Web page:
And mobile revenue increases year over year on Black Friday, as more shoppers turn to their smartphones, a new study finds.
Some retailers start to realize profit growth from their omnichannel strategy and plan to enhance those capabilities, while others wait and watch, Forrester says.
A recent report from the U.S. Commerce Department shows that online sales are growing, but retailers are split on whether they want to invest significant resources online.
A report from Forrester Research that polled 163 online retailers found that 50% said they will invest less than $500,000 this year in e-commerce technology.
Yet a combined 49% say they will invest anywhere from $500,000 to more than $20 million, the survey shows. Of those:
- 17% will invest $500,000-$1 million in commerce technology.
- 19% will invest $1 million-$4.9 million.
- 6% will plunk down $5 million-$9.9 million.
- 4% will spend $10 million-$19.9 million.
- 3% will invest more than $20 million.
Percentages don’t equal 100% due to rounding.
Many retailers remain on the sidelines because they’re concerned about the cost of omnichannel fulfillment in its early stages, says Forrester analyst Adam Silverman. They’re waiting for proof that they can grow profits, and not just incremental revenue, before they invest heavily. That’s because many omnichannel orders—which could be orders placed online by a consumer and picked up in-store, or a store employee ordering an out-of-stock item for a consumer from a mobile device and shipping it to a shopper’s home—aren’t yet being fulfilled profitably, he says. After all, it can add expenses if a retailer lets a customer order two items online and pick one up in-store while having the other delivered to the customer’s home, Silverman says.
Silverman says retailers will invest more as e-commerce platform builders enhance the platforms’ capabilities and as more customers expect to buy from anywhere and pick up their goods in the most convenient way.
Another key finding from Forrester’s data is that retailers want to more closely integrate the in-store experience with what shoppers see online.
Buy online, ship to store proved to be popular with respondents, with 10% of retailers saying they plan to implement that capability within the next 12 months and another 10% already starting such a project. 16% already have the capability, while 45% have no plans for doing it and 19% don’t know, the survey shows.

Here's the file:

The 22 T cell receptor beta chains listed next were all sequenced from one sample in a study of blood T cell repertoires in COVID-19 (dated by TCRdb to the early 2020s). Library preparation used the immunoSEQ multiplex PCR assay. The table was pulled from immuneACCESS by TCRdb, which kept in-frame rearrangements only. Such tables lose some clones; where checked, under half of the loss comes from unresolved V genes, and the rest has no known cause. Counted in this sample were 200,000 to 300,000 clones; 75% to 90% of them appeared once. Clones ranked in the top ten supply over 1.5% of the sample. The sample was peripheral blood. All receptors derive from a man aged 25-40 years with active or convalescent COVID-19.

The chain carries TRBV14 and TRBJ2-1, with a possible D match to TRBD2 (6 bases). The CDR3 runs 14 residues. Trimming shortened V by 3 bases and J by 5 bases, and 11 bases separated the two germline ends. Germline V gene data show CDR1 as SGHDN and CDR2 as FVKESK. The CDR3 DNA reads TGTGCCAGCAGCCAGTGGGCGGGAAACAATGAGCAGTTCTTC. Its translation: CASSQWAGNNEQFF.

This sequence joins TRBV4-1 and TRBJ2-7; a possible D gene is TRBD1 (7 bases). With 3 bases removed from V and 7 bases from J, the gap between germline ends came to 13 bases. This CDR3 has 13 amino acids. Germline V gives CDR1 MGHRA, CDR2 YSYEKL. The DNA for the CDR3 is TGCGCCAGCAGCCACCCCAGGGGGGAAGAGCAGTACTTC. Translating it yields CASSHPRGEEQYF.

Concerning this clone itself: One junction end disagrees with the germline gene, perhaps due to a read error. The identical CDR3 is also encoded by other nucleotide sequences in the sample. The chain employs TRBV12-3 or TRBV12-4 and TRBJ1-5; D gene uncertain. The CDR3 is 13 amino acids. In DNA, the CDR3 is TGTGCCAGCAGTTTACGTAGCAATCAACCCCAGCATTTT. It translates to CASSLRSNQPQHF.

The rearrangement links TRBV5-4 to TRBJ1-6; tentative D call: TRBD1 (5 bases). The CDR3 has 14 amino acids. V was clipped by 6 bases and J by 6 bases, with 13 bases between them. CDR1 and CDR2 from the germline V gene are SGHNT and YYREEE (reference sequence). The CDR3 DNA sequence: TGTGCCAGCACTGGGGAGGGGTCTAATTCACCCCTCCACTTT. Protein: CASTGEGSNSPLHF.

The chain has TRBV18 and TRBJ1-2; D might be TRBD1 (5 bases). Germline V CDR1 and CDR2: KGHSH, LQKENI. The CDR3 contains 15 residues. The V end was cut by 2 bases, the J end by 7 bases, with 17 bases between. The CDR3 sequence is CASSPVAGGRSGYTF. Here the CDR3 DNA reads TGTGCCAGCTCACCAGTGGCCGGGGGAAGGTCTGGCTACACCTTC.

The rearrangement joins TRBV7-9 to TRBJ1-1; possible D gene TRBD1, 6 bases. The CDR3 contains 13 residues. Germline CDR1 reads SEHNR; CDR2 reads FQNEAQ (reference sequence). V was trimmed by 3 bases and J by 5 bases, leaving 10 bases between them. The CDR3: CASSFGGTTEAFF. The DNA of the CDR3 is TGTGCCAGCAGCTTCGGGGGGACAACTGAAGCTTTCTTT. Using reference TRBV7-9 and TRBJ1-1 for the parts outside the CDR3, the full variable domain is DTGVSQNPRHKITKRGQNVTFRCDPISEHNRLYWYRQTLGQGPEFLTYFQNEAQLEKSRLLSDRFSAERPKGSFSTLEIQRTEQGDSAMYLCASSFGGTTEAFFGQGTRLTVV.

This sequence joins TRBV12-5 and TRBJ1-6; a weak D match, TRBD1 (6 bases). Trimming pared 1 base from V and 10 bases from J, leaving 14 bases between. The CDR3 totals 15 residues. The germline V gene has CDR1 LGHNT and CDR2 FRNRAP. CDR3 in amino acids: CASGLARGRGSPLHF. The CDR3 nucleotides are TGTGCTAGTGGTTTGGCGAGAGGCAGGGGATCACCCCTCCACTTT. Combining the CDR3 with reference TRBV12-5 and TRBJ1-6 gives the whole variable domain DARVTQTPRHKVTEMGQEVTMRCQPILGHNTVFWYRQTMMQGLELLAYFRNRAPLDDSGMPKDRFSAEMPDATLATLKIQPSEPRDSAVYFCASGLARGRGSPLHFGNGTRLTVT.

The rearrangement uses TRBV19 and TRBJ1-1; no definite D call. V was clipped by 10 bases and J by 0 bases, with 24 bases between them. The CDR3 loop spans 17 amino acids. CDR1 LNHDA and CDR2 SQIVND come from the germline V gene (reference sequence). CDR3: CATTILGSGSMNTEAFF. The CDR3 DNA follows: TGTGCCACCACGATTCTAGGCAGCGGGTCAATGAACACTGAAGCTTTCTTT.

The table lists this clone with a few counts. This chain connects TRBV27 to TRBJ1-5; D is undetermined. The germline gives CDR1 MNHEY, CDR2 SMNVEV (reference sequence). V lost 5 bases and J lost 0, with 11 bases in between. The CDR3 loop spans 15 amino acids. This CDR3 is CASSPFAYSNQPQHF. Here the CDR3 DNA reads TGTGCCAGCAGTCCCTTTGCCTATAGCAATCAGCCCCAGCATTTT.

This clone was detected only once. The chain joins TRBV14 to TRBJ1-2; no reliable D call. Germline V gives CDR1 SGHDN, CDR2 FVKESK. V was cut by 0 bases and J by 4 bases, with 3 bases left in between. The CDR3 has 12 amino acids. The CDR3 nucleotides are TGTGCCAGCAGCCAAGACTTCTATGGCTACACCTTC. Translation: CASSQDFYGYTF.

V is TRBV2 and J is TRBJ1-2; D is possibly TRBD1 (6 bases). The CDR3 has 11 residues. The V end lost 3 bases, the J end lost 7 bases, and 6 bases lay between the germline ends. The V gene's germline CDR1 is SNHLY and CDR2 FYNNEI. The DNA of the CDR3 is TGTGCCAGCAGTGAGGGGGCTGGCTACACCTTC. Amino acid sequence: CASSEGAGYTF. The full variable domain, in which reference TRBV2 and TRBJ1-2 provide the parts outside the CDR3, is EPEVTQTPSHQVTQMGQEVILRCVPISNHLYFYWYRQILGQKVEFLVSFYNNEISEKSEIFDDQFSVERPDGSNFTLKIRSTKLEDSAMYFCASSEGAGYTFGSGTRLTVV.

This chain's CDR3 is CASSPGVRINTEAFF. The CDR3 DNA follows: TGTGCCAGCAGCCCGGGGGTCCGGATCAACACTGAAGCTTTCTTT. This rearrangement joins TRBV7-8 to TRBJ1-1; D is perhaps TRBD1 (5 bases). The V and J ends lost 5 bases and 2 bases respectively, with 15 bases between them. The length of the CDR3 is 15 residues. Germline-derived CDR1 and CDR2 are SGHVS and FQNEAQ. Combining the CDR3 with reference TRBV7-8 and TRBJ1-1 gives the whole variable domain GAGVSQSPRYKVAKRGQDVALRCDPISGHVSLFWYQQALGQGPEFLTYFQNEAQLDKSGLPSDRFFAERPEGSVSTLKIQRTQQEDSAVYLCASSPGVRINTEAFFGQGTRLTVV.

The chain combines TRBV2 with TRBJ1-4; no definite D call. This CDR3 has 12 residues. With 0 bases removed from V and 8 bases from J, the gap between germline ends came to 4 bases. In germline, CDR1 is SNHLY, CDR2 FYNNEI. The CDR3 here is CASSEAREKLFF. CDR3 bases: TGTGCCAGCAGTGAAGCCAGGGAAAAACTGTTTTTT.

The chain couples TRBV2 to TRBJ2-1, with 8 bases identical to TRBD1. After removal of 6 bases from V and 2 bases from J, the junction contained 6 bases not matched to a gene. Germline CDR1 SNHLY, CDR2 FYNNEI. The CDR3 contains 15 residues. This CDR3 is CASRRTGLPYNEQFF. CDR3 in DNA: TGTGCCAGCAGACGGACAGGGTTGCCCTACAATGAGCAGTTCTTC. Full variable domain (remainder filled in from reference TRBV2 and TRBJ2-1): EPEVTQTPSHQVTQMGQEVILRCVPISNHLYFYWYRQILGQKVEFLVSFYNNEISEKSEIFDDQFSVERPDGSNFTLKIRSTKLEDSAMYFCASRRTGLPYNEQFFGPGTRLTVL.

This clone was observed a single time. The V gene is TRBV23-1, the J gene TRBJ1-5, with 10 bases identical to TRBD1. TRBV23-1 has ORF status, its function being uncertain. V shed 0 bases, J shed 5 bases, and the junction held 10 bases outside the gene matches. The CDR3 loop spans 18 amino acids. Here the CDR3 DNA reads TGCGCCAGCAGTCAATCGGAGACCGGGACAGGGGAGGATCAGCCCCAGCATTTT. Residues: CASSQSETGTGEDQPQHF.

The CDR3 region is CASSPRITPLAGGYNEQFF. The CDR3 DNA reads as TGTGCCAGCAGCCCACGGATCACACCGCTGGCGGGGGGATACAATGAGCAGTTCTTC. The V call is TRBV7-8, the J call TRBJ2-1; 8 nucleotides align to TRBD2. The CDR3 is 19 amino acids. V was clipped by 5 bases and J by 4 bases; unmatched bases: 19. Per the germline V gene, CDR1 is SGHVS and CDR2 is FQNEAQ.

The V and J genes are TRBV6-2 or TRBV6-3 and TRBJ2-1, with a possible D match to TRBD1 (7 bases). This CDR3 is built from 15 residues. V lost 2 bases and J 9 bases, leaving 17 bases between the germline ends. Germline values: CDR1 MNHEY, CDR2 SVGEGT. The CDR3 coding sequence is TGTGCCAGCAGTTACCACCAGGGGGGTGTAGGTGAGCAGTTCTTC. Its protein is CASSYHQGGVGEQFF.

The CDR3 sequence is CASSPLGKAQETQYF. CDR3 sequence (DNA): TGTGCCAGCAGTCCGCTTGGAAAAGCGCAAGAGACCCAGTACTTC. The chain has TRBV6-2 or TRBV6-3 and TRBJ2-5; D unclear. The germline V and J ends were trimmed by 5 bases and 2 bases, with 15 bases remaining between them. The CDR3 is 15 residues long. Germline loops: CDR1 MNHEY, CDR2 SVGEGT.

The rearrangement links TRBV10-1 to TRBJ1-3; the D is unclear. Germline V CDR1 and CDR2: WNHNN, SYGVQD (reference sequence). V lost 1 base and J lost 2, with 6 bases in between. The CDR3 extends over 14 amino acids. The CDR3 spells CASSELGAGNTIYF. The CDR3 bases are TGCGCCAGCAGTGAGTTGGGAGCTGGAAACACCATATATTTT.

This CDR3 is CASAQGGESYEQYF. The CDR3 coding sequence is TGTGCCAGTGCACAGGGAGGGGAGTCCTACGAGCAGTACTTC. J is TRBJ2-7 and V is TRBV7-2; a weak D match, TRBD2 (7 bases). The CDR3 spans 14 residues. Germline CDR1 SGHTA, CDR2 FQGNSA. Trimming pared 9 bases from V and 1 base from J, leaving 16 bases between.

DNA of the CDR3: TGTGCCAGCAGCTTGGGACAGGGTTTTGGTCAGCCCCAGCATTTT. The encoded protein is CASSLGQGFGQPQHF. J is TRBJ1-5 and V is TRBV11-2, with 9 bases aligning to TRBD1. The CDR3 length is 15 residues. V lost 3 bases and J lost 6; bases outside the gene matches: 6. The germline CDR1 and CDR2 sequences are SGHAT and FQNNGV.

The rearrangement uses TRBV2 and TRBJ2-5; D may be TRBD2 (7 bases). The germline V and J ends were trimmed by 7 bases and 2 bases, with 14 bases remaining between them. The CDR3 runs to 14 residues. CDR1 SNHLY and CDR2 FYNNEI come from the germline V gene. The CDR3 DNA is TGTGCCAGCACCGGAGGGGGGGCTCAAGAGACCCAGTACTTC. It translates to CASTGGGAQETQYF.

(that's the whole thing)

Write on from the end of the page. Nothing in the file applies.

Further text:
Meanwhile, 8% of 118 e-retailers who responded to the question about buy online, pick up in-store say they plan to make in-store inventory visible online within the next 12 months, and another 8% already have such a project underway. Not all respondents answered all the questions in the survey. The combined 16% is nearing parity with the existing 19% who say they already support the capability, Silverman points out. Among the remainder, 44% have no plans to implement the capability in the foreseeable future and 22% don’t know.
Such omnichannel fulfillment initiatives are on the rise because retailers are able to drive incremental revenue and meet rising customer expectations, Silverman says. “It’s rare that an initiative can satisfy both those needs right out of the gate. It’s been successful because it has addressed customer and retailers’ needs.”
Another popular tech spending category: providing a single customer view with unified customer account and order history across multiple channels. 17% of the respondents plan to implement it within the next 12 months and another 14% have such an initiative underway, the survey shows. The combined 31% will roughly equal the 30% of retailers not planning to implement the single customer view any time soon. Among the rest, 19% already support that capability and 21% don’t know.